A Biography Sketch of Charles A. Ball

(Copied from “Men of Western N.Y. Volume II, George E. Matthews & Company, 1898)
Transcribed by Mary Rhodes - 2005

Charles A. Ball  has been a very influential man in state politics for a number of years. Those who have an intimate knowledge of the inside work­ings of political affairs well appreciate this, though Mr. Ball is not among the men whose names are most frequently heard in connection with such matters. This is partly because he is a modest man, preferring to keep his personality in the background and let only his work show. He has a wide acquaintance with men and an accurate knowledge. of affairs in both the state and the nation, and he has come to be regarded as an indis­pensable assistant about headquarters in both state and presidential campaigns.

It was Senator Fassett who discovered the abilities of Mr. Ball, and made him known to the political managers of the state. When Mr. Fassett first went to the senate,  Mr. Ball held a committee clerkship in the legislature.  Mr. Fassett made him his private secretary. As the party leader in the senate, Mr. Fassett naturally had close relations with politicians in all parts of the state. He found in Mr. Ball not merely a competent clerical employee, but a trust­worthy and reliable friend as well. His services were so valuable that when Mr. Fassett became secre­tary of the Republican national committee, in 1888, he chose Mr. Ball as his assistant. Thus the latter obtained opportunities for extending his acquaintance and his sphere of usefulness, which he improved so well that in the next national campaign he was again called upon to serve as assistant secretary, though the secretary this time was not his friend Mr. Fassett, but Louis E. McComas of Maryland.  Mr. Ball has retained, meanwhile, his connection with the state senate. He was index clerk for two years, and during the greater part of the last six years he has been assistant clerk under John S. Kenyon.  He has never accepted a nomination for an elective office, though he has twice been the unanimous choice of the Al1egany County delegates for state senator.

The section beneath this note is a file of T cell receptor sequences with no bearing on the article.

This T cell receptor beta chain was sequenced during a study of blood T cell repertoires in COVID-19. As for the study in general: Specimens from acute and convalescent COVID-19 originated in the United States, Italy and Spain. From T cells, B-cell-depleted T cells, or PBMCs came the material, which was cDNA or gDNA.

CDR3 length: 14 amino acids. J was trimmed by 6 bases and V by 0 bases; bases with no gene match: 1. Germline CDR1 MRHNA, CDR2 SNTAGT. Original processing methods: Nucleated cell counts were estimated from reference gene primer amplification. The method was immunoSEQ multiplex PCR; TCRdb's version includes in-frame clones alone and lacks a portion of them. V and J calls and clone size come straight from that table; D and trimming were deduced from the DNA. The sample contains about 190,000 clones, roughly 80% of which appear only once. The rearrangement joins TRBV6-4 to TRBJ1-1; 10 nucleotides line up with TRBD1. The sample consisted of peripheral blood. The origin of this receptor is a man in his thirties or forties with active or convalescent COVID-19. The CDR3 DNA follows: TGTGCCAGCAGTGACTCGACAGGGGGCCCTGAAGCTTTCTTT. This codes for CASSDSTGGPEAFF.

Mr. Ball was born on a farm in Allegany county about forty-six years ago. He attended the country and village schools, the Almond Academy, and the Dickinson Seminary at Williamsport, Penn.  He is a self made man, having educated himself and supported himself since his thirteenth year.  He intended to go to Heidelberg, Germany, to complete his education,  but his father’s death, which occurred when Mr. Ball was within six weeks of gradu­ation at Dickinson Seminary with the degree of A. B., caused a change in this arrangement.  Mr. Ball abandoned his plans for completing his education, and took charge of his father’s business, which was that of a carriage manufacturer at Wellsville, N. Y.  After some years he gave up this occupation, and became in­terested in oil production.  He now has important holdings in the Allegany field.

Mr. Ball is a broad-minded, public-spirited citizen. He has interested him­self especially in the matter of preserving the fish, game, and forests of the state, and has rendered important service in this work.

PERSONAL CHRONOLOGY— Charles Alley Ball was born at Almond, Allegany County NY;  December 19, 1850, was educated in Almond Academy and in Dickinson Seminary, Williamsport, Penn.: married Clara M. Pooler of Wellsville, NY, October 1, 1873; was index clerk of the senate, 1888-89, and assistant clerk, 1890-91 and 1894-96; was assistant secretary of the Republican national committee in 1888 and 1892; has lived at Wellsville NY since 1871.